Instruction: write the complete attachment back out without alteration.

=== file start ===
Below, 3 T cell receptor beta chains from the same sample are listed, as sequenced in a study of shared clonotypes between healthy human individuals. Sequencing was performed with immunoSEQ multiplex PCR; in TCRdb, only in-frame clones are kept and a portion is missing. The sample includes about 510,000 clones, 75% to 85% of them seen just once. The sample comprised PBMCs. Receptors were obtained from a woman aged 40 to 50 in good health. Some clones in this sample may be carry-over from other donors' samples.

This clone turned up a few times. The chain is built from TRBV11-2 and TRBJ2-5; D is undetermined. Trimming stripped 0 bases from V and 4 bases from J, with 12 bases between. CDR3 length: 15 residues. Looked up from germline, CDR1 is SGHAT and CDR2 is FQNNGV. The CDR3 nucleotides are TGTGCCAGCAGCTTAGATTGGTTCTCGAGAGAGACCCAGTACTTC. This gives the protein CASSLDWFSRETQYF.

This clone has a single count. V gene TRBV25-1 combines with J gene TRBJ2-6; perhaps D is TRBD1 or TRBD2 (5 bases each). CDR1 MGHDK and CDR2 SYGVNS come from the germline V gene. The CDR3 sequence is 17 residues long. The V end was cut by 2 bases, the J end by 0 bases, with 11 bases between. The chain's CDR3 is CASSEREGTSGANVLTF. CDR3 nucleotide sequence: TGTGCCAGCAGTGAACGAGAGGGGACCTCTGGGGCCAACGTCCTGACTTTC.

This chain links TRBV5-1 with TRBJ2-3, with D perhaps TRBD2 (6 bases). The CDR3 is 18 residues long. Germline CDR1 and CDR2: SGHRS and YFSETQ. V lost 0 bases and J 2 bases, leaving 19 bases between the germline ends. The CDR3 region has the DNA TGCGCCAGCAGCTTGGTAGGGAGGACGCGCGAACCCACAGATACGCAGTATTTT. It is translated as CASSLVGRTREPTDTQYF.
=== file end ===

Below, 3 T cell receptor beta chains from the same sample are listed, as sequenced in a study of shared clonotypes between healthy human individuals. Sequencing was performed with immunoSEQ multiplex PCR; in TCRdb, only in-frame clones are kept and a portion is missing. The sample includes about 510,000 clones, 75% to 85% of them seen just once. The sample comprised PBMCs. Receptors were obtained from a woman aged 40 to 50 in good health. Some clones in this sample may be carry-over from other donors' samples.

This clone turned up a few times. The chain is built from TRBV11-2 and TRBJ2-5; D is undetermined. Trimming stripped 0 bases from V and 4 bases from J, with 12 bases between. CDR3 length: 15 residues. Looked up from germline, CDR1 is SGHAT and CDR2 is FQNNGV. The CDR3 nucleotides are TGTGCCAGCAGCTTAGATTGGTTCTCGAGAGAGACCCAGTACTTC. This gives the protein CASSLDWFSRETQYF.

This clone has a single count. V gene TRBV25-1 combines with J gene TRBJ2-6; perhaps D is TRBD1 or TRBD2 (5 bases each). CDR1 MGHDK and CDR2 SYGVNS come from the germline V gene. The CDR3 sequence is 17 residues long. The V end was cut by 2 bases, the J end by 0 bases, with 11 bases between. The chain's CDR3 is CASSEREGTSGANVLTF. CDR3 nucleotide sequence: TGTGCCAGCAGTGAACGAGAGGGGACCTCTGGGGCCAACGTCCTGACTTTC.

This chain links TRBV5-1 with TRBJ2-3, with D perhaps TRBD2 (6 bases). The CDR3 is 18 residues long. Germline CDR1 and CDR2: SGHRS and YFSETQ. V lost 0 bases and J 2 bases, leaving 19 bases between the germline ends. The CDR3 region has the DNA TGCGCCAGCAGCTTGGTAGGGAGGACGCGCGAACCCACAGATACGCAGTATTTT. It is translated as CASSLVGRTREPTDTQYF.